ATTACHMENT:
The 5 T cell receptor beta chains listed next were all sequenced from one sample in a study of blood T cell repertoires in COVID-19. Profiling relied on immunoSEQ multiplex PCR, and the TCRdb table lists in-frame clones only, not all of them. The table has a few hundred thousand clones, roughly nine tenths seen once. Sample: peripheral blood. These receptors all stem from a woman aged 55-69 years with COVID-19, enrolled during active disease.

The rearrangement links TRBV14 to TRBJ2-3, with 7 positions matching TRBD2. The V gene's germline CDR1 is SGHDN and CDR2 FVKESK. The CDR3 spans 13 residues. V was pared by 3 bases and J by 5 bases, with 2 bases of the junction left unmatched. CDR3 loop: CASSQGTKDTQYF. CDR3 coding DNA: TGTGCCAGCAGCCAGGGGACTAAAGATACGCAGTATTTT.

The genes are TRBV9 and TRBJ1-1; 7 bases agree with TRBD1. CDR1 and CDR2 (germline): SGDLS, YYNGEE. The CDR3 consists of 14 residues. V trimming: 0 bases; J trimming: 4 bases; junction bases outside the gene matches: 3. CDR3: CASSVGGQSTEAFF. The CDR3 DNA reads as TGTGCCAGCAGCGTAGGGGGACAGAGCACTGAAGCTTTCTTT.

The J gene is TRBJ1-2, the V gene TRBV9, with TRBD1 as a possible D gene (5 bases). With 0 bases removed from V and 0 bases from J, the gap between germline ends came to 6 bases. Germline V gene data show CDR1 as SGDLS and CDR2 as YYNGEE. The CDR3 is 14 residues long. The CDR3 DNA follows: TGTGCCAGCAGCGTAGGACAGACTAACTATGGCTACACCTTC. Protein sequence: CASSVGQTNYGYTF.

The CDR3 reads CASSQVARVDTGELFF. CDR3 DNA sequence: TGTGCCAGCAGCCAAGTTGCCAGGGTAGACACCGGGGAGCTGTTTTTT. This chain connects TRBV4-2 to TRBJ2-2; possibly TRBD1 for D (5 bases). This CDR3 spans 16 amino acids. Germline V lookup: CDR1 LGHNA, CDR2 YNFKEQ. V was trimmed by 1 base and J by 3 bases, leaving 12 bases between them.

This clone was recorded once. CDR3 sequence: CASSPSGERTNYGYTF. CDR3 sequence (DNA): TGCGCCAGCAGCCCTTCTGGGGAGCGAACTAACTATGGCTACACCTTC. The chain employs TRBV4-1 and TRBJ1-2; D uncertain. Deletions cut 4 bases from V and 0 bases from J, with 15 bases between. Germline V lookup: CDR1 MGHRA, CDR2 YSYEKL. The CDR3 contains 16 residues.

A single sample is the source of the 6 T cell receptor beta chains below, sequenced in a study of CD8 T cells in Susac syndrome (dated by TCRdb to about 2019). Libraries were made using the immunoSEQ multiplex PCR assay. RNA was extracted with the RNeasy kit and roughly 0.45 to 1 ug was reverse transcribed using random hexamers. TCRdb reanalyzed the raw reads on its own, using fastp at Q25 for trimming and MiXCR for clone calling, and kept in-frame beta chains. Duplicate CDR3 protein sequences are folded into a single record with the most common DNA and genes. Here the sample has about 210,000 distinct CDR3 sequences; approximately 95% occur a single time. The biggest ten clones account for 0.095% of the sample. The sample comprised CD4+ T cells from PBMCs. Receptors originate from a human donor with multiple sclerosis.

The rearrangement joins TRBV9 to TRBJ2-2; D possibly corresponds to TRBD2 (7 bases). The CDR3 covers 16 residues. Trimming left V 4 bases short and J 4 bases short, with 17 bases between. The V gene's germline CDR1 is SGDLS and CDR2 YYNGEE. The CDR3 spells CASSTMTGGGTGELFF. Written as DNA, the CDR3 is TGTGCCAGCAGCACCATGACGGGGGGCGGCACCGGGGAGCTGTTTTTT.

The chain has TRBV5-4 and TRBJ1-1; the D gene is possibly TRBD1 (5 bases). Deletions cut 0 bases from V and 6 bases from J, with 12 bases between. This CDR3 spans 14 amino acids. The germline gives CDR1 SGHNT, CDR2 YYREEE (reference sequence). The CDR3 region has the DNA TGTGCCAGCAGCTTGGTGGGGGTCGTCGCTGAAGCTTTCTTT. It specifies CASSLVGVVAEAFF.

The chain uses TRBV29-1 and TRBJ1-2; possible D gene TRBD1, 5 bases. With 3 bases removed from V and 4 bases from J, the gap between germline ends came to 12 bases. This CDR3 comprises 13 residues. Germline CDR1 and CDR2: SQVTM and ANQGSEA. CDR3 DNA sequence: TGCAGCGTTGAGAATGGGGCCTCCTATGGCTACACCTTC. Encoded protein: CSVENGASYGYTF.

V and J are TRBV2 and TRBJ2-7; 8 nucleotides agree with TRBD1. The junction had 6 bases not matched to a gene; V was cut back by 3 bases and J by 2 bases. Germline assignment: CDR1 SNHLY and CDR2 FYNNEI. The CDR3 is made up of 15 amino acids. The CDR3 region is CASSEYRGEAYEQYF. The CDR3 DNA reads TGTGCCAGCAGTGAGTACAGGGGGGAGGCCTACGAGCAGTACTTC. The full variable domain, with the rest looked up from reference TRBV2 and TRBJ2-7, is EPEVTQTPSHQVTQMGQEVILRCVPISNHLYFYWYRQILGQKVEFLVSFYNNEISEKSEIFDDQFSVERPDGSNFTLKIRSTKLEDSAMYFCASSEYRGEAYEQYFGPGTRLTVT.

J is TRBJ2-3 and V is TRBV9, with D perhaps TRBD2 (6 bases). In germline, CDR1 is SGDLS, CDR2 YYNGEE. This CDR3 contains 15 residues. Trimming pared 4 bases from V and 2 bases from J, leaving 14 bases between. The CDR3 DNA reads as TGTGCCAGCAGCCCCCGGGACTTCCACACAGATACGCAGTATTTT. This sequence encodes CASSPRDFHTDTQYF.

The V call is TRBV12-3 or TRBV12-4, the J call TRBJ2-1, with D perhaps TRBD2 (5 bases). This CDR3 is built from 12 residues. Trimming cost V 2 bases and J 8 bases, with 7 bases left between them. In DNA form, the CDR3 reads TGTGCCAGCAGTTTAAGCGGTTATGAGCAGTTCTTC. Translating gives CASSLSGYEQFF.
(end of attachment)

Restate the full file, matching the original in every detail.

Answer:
The 5 T cell receptor beta chains listed next were all sequenced from one sample in a study of blood T cell repertoires in COVID-19. Profiling relied on immunoSEQ multiplex PCR, and the TCRdb table lists in-frame clones only, not all of them. The table has a few hundred thousand clones, roughly nine tenths seen once. Sample: peripheral blood. These receptors all stem from a woman aged 55-69 years with COVID-19, enrolled during active disease.

The rearrangement links TRBV14 to TRBJ2-3, with 7 positions matching TRBD2. The V gene's germline CDR1 is SGHDN and CDR2 FVKESK. The CDR3 spans 13 residues. V was pared by 3 bases and J by 5 bases, with 2 bases of the junction left unmatched. CDR3 loop: CASSQGTKDTQYF. CDR3 coding DNA: TGTGCCAGCAGCCAGGGGACTAAAGATACGCAGTATTTT.

The genes are TRBV9 and TRBJ1-1; 7 bases agree with TRBD1. CDR1 and CDR2 (germline): SGDLS, YYNGEE. The CDR3 consists of 14 residues. V trimming: 0 bases; J trimming: 4 bases; junction bases outside the gene matches: 3. CDR3: CASSVGGQSTEAFF. The CDR3 DNA reads as TGTGCCAGCAGCGTAGGGGGACAGAGCACTGAAGCTTTCTTT.

The J gene is TRBJ1-2, the V gene TRBV9, with TRBD1 as a possible D gene (5 bases). With 0 bases removed from V and 0 bases from J, the gap between germline ends came to 6 bases. Germline V gene data show CDR1 as SGDLS and CDR2 as YYNGEE. The CDR3 is 14 residues long. The CDR3 DNA follows: TGTGCCAGCAGCGTAGGACAGACTAACTATGGCTACACCTTC. Protein sequence: CASSVGQTNYGYTF.

The CDR3 reads CASSQVARVDTGELFF. CDR3 DNA sequence: TGTGCCAGCAGCCAAGTTGCCAGGGTAGACACCGGGGAGCTGTTTTTT. This chain connects TRBV4-2 to TRBJ2-2; possibly TRBD1 for D (5 bases). This CDR3 spans 16 amino acids. Germline V lookup: CDR1 LGHNA, CDR2 YNFKEQ. V was trimmed by 1 base and J by 3 bases, leaving 12 bases between them.

This clone was recorded once. CDR3 sequence: CASSPSGERTNYGYTF. CDR3 sequence (DNA): TGCGCCAGCAGCCCTTCTGGGGAGCGAACTAACTATGGCTACACCTTC. The chain employs TRBV4-1 and TRBJ1-2; D uncertain. Deletions cut 4 bases from V and 0 bases from J, with 15 bases between. Germline V lookup: CDR1 MGHRA, CDR2 YSYEKL. The CDR3 contains 16 residues.

A single sample is the source of the 6 T cell receptor beta chains below, sequenced in a study of CD8 T cells in Susac syndrome (dated by TCRdb to about 2019). Libraries were made using the immunoSEQ multiplex PCR assay. RNA was extracted with the RNeasy kit and roughly 0.45 to 1 ug was reverse transcribed using random hexamers. TCRdb reanalyzed the raw reads on its own, using fastp at Q25 for trimming and MiXCR for clone calling, and kept in-frame beta chains. Duplicate CDR3 protein sequences are folded into a single record with the most common DNA and genes. Here the sample has about 210,000 distinct CDR3 sequences; approximately 95% occur a single time. The biggest ten clones account for 0.095% of the sample. The sample comprised CD4+ T cells from PBMCs. Receptors originate from a human donor with multiple sclerosis.

The rearrangement joins TRBV9 to TRBJ2-2; D possibly corresponds to TRBD2 (7 bases). The CDR3 covers 16 residues. Trimming left V 4 bases short and J 4 bases short, with 17 bases between. The V gene's germline CDR1 is SGDLS and CDR2 YYNGEE. The CDR3 spells CASSTMTGGGTGELFF. Written as DNA, the CDR3 is TGTGCCAGCAGCACCATGACGGGGGGCGGCACCGGGGAGCTGTTTTTT.

The chain has TRBV5-4 and TRBJ1-1; the D gene is possibly TRBD1 (5 bases). Deletions cut 0 bases from V and 6 bases from J, with 12 bases between. This CDR3 spans 14 amino acids. The germline gives CDR1 SGHNT, CDR2 YYREEE (reference sequence). The CDR3 region has the DNA TGTGCCAGCAGCTTGGTGGGGGTCGTCGCTGAAGCTTTCTTT. It specifies CASSLVGVVAEAFF.

The chain uses TRBV29-1 and TRBJ1-2; possible D gene TRBD1, 5 bases. With 3 bases removed from V and 4 bases from J, the gap between germline ends came to 12 bases. This CDR3 comprises 13 residues. Germline CDR1 and CDR2: SQVTM and ANQGSEA. CDR3 DNA sequence: TGCAGCGTTGAGAATGGGGCCTCCTATGGCTACACCTTC. Encoded protein: CSVENGASYGYTF.

V and J are TRBV2 and TRBJ2-7; 8 nucleotides agree with TRBD1. The junction had 6 bases not matched to a gene; V was cut back by 3 bases and J by 2 bases. Germline assignment: CDR1 SNHLY and CDR2 FYNNEI. The CDR3 is made up of 15 amino acids. The CDR3 region is CASSEYRGEAYEQYF. The CDR3 DNA reads TGTGCCAGCAGTGAGTACAGGGGGGAGGCCTACGAGCAGTACTTC. The full variable domain, with the rest looked up from reference TRBV2 and TRBJ2-7, is EPEVTQTPSHQVTQMGQEVILRCVPISNHLYFYWYRQILGQKVEFLVSFYNNEISEKSEIFDDQFSVERPDGSNFTLKIRSTKLEDSAMYFCASSEYRGEAYEQYFGPGTRLTVT.

J is TRBJ2-3 and V is TRBV9, with D perhaps TRBD2 (6 bases). In germline, CDR1 is SGDLS, CDR2 YYNGEE. This CDR3 contains 15 residues. Trimming pared 4 bases from V and 2 bases from J, leaving 14 bases between. The CDR3 DNA reads as TGTGCCAGCAGCCCCCGGGACTTCCACACAGATACGCAGTATTTT. This sequence encodes CASSPRDFHTDTQYF.

The V call is TRBV12-3 or TRBV12-4, the J call TRBJ2-1, with D perhaps TRBD2 (5 bases). This CDR3 is built from 12 residues. Trimming cost V 2 bases and J 8 bases, with 7 bases left between them. In DNA form, the CDR3 reads TGTGCCAGCAGTTTAAGCGGTTATGAGCAGTTCTTC. Translating gives CASSLSGYEQFF.